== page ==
Dexter Creek

Mine, Inactive

Commodities and mineralogy

Main commodities Ag; Au
Other commodities Sn
Ore minerals cassiterite; gold

Geographic location

Quadrangle map, 1:250,000-scale NM
Latitude 64.5817
Longitude -165.292
Nearby scientific data Find additional scientific data near this location
Location and accuracy This alluvial placer gold mine is on Dexter Creek, a west tributary to Nome River. Placer mining took place over at least 7,500 feet of Dexter Creek between elevations of 50 and 250 feet. The map location is in the NW1/4 section 33, T. 10 S., R. 33 W., Kateel River Meridian. It is locality 118 of Cobb (1972 [MF 463], 1978 [OFR 78-93]).

Geologic setting

Geologic description

Placer gold mining was underway on Dexter Creek by 1899. About 14,500 ounces of gold were produced in 1900 (Schrader and Brooks, 1900; Brooks and others, 1901). Most of Dexter Creek has been worked from its mouth to its headwater tributaries (Collier and others, 1908). Bench deposits at elevations 75 feet above the creek were worked at a few locations on the north side of the creek valley. One such is 1 mile above the mouth and 100 yards above the mouth of Grouse Gulch. Near the mouth of Dexter Creek, pay was on a blue clay false bedrock 5 feet below the surface. Upstream, 3 to 10 feet of stream gravels are on schist and marble bedrock, and pay continued downward into decomposed or fractured bedrock. Solution-enlarged fractures in marble were locally very rich and extended as much as 30 feet below the base of the gravels; karst features in bedrock probably contributed to water loss that commonly hindered mining operations on Dexter Creek (Moffit, 1913). The bench gravels were as much as 30 feet thick. The bench deposit 100 yards above the mouth of Grouse Gulch contained 5 feet of yellow clay over 15 feet of poorly sorted schist, marble, granite, and sandy clay gravels. The low elevations of the creek, from less than 50 feet to 250 feet, and proximity to the lower Nome River valley and coastal plain suggest that Quaternary sea-level fluctuations could have influenced development of some of the lower Dexter Creek placers, although most of the gold ultimately came from high-bench placer deposits. The upper south tributary to Dexter Creek is Wet Gulch, which taps the high-bench gravel between North Newton Peak and Anvil Mountain (NM248). Other headward tributaries include Grouse Gulch and Deer Gulch, which tap the Dexter high-bench (NM246), and Grass Gulch (NM266), which taps the Summit high-bench (NM247).
Bedrock in Dexter Creek is marble and schist, probably of early Paleozoic protolith age (Hummel, 1962 [MF 247]; Till and Dumoulin, 1994). Bundtzen and others (1994) classified bedrock on the uplands above Dexter Creek as porphyroclastic micaceous graphitic schist.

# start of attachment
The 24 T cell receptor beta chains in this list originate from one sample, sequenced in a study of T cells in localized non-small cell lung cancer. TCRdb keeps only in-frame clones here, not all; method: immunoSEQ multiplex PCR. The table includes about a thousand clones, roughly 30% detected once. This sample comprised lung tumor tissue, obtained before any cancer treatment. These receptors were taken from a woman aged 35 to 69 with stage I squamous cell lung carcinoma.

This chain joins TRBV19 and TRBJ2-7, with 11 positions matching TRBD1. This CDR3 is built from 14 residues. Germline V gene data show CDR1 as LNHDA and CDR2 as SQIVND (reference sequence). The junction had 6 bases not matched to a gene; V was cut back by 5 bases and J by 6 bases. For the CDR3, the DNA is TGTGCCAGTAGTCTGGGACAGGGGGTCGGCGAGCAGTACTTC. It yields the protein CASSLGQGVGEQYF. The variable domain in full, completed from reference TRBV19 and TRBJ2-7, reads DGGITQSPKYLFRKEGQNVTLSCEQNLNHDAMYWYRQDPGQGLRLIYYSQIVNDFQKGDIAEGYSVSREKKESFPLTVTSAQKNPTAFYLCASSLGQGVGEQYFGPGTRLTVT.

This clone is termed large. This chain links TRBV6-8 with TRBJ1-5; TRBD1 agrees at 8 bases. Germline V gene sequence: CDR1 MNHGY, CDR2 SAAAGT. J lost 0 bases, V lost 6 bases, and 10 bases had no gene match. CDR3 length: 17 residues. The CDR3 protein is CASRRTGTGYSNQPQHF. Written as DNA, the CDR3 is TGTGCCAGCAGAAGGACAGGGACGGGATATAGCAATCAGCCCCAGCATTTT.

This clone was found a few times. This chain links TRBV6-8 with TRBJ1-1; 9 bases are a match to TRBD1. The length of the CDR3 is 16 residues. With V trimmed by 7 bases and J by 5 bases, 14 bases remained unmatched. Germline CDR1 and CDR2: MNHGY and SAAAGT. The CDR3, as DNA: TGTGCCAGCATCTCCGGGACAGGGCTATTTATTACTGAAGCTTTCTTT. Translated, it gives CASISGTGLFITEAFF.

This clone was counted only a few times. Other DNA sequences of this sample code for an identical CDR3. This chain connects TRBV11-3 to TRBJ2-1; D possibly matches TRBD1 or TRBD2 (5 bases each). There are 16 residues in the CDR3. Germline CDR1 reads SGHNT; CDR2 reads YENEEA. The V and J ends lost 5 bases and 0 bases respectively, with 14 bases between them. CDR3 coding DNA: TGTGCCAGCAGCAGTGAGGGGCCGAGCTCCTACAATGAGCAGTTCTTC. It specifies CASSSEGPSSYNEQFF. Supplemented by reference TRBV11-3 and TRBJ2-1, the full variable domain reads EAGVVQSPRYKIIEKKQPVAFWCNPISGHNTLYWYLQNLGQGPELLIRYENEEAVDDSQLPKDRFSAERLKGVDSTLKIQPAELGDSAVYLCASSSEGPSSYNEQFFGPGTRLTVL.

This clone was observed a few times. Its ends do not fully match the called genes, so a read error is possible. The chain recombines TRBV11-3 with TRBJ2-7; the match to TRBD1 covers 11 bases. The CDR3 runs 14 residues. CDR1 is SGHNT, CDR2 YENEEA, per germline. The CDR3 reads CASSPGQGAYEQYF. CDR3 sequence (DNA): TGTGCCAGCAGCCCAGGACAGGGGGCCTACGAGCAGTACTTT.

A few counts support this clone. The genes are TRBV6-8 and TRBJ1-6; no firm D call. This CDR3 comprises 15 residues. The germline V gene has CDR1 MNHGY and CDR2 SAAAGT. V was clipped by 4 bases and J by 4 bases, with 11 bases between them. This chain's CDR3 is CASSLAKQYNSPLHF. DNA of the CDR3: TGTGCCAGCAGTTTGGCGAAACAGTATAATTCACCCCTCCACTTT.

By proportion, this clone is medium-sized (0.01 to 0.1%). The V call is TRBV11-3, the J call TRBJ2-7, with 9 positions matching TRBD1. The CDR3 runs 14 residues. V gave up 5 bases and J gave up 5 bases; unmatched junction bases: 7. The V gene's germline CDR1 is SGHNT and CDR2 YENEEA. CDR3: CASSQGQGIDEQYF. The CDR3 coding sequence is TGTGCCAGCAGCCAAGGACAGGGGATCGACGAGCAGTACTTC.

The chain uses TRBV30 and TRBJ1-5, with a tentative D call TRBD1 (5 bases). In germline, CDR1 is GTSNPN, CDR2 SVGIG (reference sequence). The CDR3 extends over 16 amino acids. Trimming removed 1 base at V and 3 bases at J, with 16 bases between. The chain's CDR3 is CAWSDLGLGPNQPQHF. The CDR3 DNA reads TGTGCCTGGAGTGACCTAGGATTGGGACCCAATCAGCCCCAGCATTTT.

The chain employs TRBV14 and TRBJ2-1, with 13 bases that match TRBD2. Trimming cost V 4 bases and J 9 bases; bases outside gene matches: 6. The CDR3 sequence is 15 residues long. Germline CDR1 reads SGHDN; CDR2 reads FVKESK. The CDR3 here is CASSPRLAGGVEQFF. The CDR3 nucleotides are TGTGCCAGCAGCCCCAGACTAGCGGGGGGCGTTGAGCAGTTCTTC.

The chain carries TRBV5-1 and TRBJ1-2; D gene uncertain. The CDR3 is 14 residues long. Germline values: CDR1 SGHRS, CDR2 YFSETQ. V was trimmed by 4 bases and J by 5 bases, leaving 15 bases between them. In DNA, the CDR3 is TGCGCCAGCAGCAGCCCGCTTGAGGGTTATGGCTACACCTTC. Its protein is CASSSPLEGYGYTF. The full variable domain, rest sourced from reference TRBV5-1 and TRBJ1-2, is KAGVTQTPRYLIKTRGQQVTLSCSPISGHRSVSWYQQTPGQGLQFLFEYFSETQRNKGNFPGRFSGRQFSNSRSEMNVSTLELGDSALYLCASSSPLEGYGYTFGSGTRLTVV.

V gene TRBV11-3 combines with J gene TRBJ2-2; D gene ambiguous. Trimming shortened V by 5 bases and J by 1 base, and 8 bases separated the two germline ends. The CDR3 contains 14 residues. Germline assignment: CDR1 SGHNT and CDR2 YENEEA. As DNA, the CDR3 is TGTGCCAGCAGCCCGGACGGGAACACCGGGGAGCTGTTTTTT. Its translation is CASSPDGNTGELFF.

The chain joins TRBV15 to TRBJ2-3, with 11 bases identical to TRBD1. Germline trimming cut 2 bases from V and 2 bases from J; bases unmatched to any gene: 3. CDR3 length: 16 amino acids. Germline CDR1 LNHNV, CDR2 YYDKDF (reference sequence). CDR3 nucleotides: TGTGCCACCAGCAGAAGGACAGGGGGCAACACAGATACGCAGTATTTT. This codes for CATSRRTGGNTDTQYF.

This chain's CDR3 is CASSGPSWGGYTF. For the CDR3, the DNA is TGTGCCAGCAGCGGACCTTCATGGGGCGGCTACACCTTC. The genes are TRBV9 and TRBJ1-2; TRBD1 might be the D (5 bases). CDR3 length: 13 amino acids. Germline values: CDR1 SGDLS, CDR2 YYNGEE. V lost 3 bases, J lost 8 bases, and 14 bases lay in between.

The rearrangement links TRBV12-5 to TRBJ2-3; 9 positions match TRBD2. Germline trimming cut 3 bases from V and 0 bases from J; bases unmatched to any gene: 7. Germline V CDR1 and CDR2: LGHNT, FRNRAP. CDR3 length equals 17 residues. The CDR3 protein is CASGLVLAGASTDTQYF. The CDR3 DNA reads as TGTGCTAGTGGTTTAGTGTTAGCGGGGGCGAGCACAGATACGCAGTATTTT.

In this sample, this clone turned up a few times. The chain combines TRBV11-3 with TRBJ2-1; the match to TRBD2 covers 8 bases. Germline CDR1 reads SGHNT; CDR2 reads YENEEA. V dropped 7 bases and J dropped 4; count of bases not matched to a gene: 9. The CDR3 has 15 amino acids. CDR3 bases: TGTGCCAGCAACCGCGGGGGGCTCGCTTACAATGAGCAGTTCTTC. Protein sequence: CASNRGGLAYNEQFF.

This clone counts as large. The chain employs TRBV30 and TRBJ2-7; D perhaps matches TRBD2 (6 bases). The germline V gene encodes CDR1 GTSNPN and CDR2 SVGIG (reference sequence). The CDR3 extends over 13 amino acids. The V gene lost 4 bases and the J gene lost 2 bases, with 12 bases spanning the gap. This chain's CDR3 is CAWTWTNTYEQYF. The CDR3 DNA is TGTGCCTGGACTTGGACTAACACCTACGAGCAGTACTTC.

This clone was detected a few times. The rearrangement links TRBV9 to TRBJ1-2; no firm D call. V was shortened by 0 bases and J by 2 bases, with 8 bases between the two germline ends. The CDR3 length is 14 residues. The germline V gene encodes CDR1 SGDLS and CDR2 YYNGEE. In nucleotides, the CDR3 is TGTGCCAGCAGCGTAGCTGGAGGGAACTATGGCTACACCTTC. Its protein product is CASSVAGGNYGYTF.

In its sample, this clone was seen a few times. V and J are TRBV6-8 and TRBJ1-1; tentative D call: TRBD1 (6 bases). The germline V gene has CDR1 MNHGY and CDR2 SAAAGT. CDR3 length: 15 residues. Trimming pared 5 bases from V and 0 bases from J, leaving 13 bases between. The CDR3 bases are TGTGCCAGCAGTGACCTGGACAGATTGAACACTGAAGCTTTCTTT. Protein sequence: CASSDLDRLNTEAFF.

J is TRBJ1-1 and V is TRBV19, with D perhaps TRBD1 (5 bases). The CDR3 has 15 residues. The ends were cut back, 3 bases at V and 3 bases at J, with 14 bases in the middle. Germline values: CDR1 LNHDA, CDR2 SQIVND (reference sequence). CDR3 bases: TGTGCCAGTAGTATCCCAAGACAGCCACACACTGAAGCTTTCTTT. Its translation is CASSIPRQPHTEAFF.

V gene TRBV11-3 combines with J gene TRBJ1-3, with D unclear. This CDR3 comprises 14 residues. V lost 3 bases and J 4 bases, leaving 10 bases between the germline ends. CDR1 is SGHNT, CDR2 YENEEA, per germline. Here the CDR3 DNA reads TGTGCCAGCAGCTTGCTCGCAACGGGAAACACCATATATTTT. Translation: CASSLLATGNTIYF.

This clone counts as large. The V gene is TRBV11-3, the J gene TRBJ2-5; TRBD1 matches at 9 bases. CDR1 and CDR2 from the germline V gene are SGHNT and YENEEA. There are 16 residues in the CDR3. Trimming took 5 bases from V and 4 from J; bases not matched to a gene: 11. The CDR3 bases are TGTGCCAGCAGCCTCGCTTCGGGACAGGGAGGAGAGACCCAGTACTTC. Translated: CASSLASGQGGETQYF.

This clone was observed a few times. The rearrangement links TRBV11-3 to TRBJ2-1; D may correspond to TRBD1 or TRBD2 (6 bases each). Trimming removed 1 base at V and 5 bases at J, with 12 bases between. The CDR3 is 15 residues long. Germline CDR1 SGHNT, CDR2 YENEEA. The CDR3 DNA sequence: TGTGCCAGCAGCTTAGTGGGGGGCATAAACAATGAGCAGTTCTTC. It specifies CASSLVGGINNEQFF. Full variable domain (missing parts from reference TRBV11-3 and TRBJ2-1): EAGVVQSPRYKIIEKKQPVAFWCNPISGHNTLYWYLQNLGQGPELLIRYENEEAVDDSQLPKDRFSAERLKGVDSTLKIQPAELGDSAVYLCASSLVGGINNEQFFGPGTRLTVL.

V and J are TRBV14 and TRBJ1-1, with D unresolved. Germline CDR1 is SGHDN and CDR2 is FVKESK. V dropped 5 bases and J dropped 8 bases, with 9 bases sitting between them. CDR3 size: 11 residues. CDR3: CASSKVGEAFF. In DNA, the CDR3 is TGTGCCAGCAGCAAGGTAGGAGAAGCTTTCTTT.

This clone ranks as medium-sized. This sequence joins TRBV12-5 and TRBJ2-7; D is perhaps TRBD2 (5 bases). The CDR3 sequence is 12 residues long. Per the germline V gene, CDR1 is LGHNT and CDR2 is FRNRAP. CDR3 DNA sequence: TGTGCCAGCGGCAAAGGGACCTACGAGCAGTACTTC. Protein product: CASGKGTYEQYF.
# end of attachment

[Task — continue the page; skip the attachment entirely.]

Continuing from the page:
The completion of the Miocene Ditch to Dexter in 1903 allowed parts of the creek to be worked hydraulically, although drift mines were in operation as late as the winter of 1912-13 (Chapin, 1914). A dredge was installed in about 1918 and operated at least until 1926 (Cathcart, 1920; Smith, 1932).
Cassiterite was reported from one locality (Cobb, 1973 [B 1374]). Gold on Dexter Creek ranged in size from dust to large nuggets; gold was approximately 900 fine (Purington, 1905).
Geologic map unit (-165.29460776043, 64.5809375742348)
Mineral deposit model Alluvial placer Au (Cox and Singer, 1986; model 39a).
Mineral deposit model number 39a
Age of mineralization Quaternary.

Production and reserves

Workings or exploration Dexter Creek has been extensively placer mined from its mouth to its headwater tributaries. All types of surface placer mining operations have taken place, from hand operations to dredging. Dredging was the principal mining operation from 1918 to 1926 (Cobb, 1978 [OFR 78-93]).
Indication of production Yes; medium

References

MRDS Number A012934; A012935

References

Brooks, A.H., Richardson, G.B., Collier, A.J., and W.C. Mendenhall, 1901, A reconnaissance in the Cape Nome and adjacent gold fields of Seward Peninsula, Alaska, in 1900: U.S. Geological Survey Special Publication, p. 1-185, maps.
Till, A.B., and Dumoulin, J.A, 1994, Geology of Seward Peninsula and St. Lawrence Island, in Plafker, G., and Berg, H.C., eds., The Geology of Alaska: Geological Society of America, DNAG, The Geology of North America, v. G-1, p. 141-152.
Reporters C.C. Hawley and Travis L. Hudson
Last report date 7/10/2000